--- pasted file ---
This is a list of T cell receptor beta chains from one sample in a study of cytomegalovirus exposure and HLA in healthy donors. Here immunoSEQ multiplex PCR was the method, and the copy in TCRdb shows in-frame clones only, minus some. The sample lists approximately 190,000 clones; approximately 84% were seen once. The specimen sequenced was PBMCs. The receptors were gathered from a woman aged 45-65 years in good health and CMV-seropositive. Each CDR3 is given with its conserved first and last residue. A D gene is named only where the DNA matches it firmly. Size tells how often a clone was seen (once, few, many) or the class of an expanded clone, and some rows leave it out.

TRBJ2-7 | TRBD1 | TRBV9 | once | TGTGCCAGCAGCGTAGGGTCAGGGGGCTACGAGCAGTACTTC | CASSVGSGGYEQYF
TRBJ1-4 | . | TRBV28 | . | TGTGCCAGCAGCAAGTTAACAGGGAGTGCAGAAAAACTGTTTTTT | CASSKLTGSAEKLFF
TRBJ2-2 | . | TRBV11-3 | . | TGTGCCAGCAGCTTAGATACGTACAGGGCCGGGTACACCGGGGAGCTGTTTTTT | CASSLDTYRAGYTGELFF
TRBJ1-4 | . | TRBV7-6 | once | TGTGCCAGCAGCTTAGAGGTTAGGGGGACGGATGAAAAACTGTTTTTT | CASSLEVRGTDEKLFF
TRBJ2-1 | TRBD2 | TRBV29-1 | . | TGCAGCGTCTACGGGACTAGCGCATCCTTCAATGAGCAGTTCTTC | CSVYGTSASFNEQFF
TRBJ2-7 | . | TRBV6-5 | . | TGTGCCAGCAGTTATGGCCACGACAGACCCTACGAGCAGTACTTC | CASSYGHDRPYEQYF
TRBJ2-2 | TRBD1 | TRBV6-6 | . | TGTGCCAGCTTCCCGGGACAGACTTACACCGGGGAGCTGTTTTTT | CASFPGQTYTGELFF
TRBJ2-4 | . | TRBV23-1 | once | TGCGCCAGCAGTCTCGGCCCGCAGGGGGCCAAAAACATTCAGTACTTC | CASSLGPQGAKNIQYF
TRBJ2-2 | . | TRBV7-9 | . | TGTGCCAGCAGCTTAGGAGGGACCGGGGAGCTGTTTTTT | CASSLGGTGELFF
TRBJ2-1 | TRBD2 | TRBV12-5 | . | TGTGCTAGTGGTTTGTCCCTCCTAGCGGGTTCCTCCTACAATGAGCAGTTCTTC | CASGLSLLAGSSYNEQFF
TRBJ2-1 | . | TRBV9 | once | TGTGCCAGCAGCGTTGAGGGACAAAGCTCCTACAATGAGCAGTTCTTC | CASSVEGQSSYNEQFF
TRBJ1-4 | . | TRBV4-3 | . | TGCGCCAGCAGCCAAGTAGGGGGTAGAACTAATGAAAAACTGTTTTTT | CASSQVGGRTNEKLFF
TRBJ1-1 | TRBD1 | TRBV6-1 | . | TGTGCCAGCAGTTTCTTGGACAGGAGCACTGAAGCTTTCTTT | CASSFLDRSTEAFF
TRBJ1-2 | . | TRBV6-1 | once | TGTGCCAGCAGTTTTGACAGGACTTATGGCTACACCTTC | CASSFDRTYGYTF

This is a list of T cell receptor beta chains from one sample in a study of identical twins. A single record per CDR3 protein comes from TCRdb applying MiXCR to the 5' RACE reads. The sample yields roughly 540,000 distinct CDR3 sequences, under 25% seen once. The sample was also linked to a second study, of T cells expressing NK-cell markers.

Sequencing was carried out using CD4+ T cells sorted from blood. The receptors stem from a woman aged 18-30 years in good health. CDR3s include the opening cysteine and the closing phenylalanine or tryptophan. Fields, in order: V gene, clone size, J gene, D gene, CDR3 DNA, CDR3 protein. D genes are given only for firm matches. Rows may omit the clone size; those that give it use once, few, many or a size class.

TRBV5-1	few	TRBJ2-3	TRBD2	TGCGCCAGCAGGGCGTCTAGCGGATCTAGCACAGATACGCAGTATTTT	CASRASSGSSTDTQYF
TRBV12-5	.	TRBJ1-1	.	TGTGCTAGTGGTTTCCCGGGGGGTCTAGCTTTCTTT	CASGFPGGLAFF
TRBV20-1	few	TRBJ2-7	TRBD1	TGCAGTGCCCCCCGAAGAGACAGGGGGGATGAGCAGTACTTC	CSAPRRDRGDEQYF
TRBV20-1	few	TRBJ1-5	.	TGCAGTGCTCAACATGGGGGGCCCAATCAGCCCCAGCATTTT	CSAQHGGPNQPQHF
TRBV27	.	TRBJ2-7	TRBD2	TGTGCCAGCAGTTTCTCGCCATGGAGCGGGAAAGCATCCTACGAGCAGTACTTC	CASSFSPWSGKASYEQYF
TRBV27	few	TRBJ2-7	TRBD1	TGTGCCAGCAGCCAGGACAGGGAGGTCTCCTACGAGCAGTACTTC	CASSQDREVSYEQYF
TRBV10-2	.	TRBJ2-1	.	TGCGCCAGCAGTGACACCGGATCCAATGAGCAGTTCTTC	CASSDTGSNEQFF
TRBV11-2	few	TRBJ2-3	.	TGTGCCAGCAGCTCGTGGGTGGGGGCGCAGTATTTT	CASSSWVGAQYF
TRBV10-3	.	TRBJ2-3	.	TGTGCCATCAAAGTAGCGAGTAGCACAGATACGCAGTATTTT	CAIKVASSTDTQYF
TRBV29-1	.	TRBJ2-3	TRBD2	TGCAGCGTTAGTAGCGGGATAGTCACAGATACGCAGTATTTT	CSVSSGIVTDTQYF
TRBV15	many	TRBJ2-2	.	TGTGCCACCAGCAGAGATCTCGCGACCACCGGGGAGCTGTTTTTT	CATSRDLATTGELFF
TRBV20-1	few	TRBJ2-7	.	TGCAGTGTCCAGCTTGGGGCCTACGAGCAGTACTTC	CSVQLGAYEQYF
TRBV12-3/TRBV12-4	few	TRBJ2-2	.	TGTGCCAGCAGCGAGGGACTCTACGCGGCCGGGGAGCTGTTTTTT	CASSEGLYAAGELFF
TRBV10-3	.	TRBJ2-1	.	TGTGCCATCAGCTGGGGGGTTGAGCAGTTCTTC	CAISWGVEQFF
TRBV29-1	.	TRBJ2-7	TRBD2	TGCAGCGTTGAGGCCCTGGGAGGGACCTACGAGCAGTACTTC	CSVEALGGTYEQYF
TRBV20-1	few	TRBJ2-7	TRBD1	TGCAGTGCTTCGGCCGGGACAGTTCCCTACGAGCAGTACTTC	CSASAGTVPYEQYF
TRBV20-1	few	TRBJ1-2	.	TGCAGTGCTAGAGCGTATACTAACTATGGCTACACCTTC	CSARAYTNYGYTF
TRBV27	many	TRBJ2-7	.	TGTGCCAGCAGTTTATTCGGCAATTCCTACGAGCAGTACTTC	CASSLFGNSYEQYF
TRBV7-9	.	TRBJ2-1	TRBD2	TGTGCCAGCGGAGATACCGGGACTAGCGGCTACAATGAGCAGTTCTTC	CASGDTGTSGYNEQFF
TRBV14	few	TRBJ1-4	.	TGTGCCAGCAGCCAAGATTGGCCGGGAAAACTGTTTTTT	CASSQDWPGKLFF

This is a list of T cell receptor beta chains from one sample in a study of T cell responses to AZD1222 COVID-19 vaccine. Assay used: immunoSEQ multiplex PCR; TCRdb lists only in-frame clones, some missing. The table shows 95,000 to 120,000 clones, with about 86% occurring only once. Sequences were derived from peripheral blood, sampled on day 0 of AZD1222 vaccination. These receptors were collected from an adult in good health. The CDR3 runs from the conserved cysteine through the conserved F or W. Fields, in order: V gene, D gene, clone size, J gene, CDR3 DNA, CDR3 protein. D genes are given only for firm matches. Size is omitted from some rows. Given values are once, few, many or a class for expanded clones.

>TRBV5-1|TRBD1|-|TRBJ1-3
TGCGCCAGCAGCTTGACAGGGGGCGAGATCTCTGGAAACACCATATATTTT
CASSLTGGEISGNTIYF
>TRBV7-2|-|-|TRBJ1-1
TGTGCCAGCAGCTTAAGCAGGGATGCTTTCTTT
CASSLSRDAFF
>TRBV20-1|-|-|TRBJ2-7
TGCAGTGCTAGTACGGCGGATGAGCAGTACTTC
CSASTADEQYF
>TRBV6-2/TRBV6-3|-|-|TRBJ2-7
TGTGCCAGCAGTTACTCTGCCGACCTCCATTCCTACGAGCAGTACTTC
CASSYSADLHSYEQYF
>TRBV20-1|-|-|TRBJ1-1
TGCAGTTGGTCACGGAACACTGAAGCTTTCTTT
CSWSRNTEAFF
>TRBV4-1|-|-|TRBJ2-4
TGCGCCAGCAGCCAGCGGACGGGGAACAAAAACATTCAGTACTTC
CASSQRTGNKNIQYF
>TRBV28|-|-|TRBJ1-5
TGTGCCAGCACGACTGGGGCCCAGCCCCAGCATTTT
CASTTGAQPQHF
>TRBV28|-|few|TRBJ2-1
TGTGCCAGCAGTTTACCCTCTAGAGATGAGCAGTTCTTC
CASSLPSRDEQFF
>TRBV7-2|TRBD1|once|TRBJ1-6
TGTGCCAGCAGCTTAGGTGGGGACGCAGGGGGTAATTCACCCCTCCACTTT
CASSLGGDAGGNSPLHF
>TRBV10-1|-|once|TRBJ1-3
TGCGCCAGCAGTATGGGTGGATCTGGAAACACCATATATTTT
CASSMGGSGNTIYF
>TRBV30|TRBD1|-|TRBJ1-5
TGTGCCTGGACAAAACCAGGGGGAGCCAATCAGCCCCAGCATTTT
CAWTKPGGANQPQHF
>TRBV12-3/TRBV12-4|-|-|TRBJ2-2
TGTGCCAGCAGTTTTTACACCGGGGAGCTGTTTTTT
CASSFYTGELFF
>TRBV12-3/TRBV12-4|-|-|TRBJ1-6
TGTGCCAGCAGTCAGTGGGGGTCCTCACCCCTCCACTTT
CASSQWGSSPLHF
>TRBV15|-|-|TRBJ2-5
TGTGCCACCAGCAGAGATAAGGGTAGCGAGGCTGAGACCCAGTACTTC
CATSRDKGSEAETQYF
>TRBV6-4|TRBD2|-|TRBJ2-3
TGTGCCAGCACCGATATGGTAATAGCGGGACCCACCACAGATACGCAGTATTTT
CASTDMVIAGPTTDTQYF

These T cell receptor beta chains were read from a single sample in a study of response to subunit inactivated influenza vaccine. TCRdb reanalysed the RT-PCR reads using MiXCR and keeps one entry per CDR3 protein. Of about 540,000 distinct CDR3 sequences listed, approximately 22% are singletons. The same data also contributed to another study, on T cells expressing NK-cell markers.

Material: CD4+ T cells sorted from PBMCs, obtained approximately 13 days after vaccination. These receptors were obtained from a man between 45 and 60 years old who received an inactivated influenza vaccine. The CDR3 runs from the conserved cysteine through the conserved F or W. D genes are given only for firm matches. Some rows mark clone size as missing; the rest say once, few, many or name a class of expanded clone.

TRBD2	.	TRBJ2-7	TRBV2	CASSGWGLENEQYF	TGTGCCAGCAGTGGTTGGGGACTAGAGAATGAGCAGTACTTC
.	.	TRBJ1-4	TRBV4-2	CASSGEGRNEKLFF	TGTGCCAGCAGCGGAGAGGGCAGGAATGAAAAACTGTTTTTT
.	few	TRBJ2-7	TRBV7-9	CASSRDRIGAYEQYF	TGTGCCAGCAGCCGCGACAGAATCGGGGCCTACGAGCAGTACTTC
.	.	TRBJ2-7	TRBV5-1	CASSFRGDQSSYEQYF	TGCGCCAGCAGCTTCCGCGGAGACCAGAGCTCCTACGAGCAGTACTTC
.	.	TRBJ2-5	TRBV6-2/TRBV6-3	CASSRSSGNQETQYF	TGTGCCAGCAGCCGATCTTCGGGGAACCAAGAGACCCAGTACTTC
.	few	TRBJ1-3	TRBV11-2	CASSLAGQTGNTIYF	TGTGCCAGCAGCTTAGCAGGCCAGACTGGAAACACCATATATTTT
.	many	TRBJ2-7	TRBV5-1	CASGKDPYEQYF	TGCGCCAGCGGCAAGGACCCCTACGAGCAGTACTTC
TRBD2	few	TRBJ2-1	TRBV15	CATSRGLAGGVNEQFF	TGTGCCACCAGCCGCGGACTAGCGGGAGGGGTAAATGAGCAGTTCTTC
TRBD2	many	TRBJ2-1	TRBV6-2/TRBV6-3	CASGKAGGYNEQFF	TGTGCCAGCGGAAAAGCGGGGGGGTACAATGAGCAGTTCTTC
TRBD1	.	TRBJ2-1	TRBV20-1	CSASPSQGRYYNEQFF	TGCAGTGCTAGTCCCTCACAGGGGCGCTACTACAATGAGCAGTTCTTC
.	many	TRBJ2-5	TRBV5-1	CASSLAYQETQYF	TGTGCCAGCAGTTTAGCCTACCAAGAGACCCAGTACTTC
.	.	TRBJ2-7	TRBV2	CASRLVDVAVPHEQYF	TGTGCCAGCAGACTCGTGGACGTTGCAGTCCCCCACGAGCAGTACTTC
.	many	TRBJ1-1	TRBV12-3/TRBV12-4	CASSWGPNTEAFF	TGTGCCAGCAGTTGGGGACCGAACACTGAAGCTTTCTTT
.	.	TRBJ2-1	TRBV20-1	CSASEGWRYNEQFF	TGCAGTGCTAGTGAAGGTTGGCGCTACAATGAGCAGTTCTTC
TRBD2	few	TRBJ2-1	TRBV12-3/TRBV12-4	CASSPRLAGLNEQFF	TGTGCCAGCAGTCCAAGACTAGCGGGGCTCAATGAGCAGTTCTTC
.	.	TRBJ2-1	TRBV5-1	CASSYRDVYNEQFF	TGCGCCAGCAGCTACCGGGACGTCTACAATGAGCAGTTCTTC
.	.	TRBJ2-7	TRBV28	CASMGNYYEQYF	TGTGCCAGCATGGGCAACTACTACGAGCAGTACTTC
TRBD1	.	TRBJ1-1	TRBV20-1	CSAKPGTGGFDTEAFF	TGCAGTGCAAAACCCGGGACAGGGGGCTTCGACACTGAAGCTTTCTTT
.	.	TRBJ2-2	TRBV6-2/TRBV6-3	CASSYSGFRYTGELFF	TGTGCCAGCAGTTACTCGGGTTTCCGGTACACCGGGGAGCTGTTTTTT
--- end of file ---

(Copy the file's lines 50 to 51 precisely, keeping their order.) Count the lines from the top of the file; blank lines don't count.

CASSYSADLHSYEQYF
>TRBV20-1|-|-|TRBJ1-1